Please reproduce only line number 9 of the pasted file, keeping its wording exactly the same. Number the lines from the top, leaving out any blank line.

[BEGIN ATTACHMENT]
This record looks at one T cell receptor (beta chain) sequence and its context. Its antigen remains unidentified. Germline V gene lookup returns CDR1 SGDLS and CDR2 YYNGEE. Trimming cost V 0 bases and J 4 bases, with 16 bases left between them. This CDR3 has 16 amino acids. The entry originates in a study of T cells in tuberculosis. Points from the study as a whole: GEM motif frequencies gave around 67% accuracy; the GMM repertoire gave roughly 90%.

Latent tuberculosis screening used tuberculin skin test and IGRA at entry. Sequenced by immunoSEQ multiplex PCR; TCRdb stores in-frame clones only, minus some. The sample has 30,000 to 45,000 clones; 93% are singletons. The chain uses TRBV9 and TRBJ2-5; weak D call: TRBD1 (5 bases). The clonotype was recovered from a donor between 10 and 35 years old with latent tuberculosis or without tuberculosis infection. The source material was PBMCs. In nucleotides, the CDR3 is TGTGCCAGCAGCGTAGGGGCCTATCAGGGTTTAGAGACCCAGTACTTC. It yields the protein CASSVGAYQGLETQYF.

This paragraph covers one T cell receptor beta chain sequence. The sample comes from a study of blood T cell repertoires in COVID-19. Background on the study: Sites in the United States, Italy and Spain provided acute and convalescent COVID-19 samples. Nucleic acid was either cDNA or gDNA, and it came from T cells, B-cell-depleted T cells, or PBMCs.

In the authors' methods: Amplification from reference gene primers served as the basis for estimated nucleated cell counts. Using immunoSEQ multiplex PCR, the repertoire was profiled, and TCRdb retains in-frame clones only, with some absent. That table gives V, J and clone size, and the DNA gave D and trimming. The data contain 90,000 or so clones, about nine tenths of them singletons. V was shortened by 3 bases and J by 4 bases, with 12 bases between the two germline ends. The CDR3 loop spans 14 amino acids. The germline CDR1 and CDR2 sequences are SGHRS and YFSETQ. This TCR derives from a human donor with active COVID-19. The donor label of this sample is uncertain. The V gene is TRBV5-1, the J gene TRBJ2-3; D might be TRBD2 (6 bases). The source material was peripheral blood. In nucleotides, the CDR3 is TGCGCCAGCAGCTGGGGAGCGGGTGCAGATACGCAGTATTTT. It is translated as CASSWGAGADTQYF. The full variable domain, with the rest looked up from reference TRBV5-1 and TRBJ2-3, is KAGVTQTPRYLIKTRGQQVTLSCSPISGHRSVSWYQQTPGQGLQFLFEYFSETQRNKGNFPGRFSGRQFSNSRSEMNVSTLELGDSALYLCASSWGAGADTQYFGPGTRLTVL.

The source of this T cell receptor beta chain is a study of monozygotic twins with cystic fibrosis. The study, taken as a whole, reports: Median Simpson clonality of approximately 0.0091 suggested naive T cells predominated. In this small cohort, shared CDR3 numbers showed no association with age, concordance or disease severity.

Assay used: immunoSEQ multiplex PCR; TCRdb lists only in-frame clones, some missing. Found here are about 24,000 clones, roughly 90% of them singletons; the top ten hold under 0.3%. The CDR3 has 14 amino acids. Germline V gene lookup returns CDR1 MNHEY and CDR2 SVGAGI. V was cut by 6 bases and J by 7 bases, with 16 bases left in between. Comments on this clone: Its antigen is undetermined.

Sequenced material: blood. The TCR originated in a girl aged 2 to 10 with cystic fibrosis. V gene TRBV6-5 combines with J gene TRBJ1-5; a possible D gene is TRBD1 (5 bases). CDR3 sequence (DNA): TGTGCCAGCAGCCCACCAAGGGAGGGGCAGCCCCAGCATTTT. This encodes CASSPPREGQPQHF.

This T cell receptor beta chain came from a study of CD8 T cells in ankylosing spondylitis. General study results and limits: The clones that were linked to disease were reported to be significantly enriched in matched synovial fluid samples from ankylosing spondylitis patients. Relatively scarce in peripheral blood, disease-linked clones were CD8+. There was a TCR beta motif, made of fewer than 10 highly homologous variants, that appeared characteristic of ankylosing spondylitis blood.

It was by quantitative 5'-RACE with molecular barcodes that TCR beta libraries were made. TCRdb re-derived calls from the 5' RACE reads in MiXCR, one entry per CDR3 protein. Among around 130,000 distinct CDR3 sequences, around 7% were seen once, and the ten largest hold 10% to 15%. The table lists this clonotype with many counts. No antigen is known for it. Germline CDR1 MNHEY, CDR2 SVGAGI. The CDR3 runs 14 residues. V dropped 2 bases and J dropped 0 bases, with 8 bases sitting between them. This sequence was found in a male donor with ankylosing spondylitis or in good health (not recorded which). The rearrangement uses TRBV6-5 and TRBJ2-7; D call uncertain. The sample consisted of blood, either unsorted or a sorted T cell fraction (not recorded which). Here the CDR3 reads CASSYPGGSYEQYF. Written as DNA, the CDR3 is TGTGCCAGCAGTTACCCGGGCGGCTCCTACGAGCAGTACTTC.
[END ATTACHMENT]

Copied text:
It was by quantitative 5'-RACE with molecular barcodes that TCR beta libraries were made. TCRdb re-derived calls from the 5' RACE reads in MiXCR, one entry per CDR3 protein. Among around 130,000 distinct CDR3 sequences, around 7% were seen once, and the ten largest hold 10% to 15%. The table lists this clonotype with many counts. No antigen is known for it. Germline CDR1 MNHEY, CDR2 SVGAGI. The CDR3 runs 14 residues. V dropped 2 bases and J dropped 0 bases, with 8 bases sitting between them. This sequence was found in a male donor with ankylosing spondylitis or in good health (not recorded which). The rearrangement uses TRBV6-5 and TRBJ2-7; D call uncertain. The sample consisted of blood, either unsorted or a sorted T cell fraction (not recorded which). Here the CDR3 reads CASSYPGGSYEQYF. Written as DNA, the CDR3 is TGTGCCAGCAGTTACCCGGGCGGCTCCTACGAGCAGTACTTC.